Even for those who like classical music, I’m pretty sure if I were to poll a lot of people, Louis Moreau Gottschalk is possibly not going to be a completely familiar name.  However, after having heard this CD (actually, after having heard it lots of times), I really think that’s a bit of a shame.

Gottschalk was actually a famous American pianist, believe it or not, of the 1800s. He started out as a child prodigy, and by his later years (and when we say later, bear in mind that he died at age 40), he was touring Europe and mixing with people like Liszt and Chopin.

But what makes his music stand out so much is that he really did capture all the syncopated music of South Louisiana and the Caribbean.  If you didn’t think rumbas were around in the 1840s – think again!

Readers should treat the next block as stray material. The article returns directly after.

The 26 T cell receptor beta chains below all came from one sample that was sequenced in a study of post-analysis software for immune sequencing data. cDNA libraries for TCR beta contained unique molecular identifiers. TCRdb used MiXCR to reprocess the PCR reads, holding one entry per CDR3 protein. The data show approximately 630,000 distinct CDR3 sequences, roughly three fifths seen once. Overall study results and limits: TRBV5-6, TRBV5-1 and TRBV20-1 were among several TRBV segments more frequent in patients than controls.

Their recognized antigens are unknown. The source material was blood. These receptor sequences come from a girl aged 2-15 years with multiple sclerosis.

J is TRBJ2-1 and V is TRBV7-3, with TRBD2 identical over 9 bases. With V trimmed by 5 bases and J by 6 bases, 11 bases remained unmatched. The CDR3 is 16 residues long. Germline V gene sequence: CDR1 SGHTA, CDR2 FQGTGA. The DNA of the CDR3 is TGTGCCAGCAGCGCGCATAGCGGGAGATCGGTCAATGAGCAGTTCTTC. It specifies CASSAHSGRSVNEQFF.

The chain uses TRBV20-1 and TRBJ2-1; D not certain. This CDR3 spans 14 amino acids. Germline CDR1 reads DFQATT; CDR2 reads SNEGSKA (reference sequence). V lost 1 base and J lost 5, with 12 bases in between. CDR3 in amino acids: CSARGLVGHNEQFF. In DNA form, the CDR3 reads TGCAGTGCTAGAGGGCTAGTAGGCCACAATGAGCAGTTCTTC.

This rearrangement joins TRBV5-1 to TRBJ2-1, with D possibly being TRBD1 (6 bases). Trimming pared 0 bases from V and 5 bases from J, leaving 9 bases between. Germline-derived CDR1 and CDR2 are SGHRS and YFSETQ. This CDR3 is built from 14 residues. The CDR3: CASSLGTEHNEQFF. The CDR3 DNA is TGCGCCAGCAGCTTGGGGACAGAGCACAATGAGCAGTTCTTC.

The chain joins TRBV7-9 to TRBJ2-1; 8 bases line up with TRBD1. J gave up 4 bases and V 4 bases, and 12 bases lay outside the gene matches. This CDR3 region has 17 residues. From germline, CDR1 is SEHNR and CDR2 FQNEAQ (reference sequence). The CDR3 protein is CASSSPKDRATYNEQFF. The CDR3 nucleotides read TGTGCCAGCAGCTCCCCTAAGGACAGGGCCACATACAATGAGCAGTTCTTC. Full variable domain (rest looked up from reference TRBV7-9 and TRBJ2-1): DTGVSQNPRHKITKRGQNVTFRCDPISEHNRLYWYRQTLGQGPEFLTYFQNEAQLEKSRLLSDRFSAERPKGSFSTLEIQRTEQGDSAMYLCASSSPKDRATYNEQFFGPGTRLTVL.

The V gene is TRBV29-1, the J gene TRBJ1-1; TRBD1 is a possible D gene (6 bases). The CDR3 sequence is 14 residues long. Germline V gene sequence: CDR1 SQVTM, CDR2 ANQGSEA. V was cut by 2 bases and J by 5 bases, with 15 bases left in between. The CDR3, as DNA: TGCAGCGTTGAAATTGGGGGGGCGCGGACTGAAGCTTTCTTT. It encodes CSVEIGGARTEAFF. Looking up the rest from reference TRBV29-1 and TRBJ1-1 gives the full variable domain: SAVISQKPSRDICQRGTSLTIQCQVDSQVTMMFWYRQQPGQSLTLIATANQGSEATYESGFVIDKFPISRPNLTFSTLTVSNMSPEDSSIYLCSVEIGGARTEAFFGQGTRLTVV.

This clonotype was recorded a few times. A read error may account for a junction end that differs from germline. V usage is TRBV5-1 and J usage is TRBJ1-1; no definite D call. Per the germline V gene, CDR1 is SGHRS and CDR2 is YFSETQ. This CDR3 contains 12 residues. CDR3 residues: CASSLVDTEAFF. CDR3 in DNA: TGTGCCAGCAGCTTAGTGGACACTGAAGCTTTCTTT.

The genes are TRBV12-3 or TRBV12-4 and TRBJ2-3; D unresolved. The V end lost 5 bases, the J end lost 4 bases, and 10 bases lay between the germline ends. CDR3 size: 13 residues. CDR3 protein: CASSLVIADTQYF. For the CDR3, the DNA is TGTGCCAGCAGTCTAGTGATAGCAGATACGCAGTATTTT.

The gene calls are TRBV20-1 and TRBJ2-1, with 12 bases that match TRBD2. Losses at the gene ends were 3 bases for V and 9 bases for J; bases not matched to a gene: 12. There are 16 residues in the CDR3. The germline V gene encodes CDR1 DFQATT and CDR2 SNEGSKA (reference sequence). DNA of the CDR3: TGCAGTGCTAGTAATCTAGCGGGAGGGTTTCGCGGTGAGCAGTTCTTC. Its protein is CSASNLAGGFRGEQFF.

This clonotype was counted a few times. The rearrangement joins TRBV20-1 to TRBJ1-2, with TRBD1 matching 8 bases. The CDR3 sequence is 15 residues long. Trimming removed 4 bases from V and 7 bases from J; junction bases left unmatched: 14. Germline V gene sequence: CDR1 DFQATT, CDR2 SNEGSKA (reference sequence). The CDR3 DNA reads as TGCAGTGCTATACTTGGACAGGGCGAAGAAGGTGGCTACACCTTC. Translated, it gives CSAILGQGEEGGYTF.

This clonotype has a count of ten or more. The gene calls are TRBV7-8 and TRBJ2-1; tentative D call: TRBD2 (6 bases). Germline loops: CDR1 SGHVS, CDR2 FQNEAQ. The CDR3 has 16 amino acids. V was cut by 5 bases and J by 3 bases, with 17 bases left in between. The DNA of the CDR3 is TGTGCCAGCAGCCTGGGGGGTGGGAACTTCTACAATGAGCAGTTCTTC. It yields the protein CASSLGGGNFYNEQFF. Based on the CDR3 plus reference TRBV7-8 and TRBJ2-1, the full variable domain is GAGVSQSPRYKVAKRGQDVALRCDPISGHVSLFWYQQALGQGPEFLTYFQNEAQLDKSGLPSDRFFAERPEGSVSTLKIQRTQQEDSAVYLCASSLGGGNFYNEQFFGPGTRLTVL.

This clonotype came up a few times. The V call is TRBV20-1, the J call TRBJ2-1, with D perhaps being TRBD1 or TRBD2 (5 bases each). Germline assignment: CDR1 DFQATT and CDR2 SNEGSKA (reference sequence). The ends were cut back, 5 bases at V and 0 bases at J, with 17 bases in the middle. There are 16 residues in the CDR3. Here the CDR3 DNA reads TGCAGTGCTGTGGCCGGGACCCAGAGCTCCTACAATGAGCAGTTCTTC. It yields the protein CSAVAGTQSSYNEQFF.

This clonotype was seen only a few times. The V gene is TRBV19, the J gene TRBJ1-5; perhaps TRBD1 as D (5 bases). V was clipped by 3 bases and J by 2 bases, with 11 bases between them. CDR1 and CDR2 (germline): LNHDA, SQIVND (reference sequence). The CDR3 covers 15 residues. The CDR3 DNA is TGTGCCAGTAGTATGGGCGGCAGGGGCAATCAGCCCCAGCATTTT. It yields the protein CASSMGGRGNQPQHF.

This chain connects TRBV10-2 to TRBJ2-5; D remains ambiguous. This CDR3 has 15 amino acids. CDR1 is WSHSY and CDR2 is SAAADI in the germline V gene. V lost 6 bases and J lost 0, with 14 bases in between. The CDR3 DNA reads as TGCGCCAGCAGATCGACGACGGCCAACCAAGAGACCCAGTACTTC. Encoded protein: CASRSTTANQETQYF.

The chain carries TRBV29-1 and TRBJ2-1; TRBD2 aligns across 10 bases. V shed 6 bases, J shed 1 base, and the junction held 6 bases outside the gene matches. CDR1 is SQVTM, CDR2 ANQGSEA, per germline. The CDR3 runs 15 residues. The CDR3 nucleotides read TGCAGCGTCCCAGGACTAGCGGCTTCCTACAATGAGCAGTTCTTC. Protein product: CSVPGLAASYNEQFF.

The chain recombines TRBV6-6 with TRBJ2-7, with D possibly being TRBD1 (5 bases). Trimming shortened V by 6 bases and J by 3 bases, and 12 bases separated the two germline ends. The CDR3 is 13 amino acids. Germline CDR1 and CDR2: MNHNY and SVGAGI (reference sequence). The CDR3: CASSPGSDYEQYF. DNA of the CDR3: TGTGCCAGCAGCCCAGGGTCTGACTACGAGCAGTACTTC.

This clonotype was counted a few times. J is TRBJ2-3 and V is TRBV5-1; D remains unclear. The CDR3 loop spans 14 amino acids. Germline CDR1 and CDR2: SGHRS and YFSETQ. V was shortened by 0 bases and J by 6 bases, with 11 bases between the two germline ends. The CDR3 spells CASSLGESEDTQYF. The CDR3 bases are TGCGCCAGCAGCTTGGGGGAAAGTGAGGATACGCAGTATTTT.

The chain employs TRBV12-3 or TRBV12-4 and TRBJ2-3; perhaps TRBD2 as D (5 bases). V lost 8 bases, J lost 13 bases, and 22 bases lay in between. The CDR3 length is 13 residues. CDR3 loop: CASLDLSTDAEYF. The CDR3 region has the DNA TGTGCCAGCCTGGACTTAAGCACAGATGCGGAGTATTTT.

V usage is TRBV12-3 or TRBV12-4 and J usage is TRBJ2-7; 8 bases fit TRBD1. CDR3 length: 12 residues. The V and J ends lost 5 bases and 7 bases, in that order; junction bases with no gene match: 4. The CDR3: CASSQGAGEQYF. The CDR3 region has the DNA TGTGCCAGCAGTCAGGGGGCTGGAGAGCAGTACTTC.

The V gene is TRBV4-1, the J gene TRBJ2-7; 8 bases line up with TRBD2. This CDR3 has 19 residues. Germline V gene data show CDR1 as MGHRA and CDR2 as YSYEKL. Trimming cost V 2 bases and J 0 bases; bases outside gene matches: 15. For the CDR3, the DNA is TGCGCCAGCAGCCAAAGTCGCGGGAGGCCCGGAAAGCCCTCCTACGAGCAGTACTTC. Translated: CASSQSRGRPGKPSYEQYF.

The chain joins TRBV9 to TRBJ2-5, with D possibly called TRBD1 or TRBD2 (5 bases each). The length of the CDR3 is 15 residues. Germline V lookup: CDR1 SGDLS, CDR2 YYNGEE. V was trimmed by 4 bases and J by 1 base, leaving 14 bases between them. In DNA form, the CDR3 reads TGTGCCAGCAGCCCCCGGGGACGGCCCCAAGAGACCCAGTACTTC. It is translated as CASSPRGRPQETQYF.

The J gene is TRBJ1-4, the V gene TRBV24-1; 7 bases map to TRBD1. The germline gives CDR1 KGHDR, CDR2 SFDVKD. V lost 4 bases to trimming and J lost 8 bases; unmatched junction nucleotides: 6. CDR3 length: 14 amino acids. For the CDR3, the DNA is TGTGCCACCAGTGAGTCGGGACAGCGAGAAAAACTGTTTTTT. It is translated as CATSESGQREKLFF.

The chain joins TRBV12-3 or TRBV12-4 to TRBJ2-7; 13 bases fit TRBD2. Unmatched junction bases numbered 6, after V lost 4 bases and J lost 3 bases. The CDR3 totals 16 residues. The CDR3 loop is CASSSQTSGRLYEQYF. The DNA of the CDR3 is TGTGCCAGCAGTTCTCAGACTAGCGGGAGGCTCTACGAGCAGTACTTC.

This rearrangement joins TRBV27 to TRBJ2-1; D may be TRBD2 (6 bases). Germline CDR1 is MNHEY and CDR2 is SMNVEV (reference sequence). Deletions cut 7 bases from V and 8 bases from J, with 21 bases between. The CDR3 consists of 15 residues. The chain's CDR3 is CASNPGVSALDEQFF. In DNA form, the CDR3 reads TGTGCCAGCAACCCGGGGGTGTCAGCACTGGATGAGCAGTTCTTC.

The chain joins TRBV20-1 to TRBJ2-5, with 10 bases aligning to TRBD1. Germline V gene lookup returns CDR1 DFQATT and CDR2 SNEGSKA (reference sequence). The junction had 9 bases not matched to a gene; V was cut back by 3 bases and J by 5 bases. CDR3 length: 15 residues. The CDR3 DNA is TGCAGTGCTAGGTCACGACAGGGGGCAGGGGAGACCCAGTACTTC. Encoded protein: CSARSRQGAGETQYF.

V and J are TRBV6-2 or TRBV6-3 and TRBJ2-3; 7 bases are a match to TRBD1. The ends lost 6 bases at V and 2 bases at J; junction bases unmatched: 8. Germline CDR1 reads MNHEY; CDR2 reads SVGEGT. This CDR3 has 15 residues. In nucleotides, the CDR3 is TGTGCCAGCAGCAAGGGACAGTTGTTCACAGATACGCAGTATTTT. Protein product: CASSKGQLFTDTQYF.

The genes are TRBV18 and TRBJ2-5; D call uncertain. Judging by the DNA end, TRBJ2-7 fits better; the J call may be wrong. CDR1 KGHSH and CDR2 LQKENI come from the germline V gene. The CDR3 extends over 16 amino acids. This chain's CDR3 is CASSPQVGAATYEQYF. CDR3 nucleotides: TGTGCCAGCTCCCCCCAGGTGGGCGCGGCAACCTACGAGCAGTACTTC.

Don’t expect anything deep and serious from this music, but it is a lot of fun. For those of you who are purists, be warned, this is not Gottschalk’s original versions (most of which would have been for solo piano), rather, this is versions of his music which have been arranged for various combinations of instruments (most of them piano and orchestra).

Starting with the utterly sparkling Celebre Tarantelle arranged for piano and orchestra, and then moving on through a variety of numbers until it ends with the title piece, A Night in the Tropics, a nifty little two-movement mini-symphony. For those of you looking for something a little bit different, this is a CD worth checking out.  And being a Naxos CD, it only costs 10 bucks, so who can complain about that?


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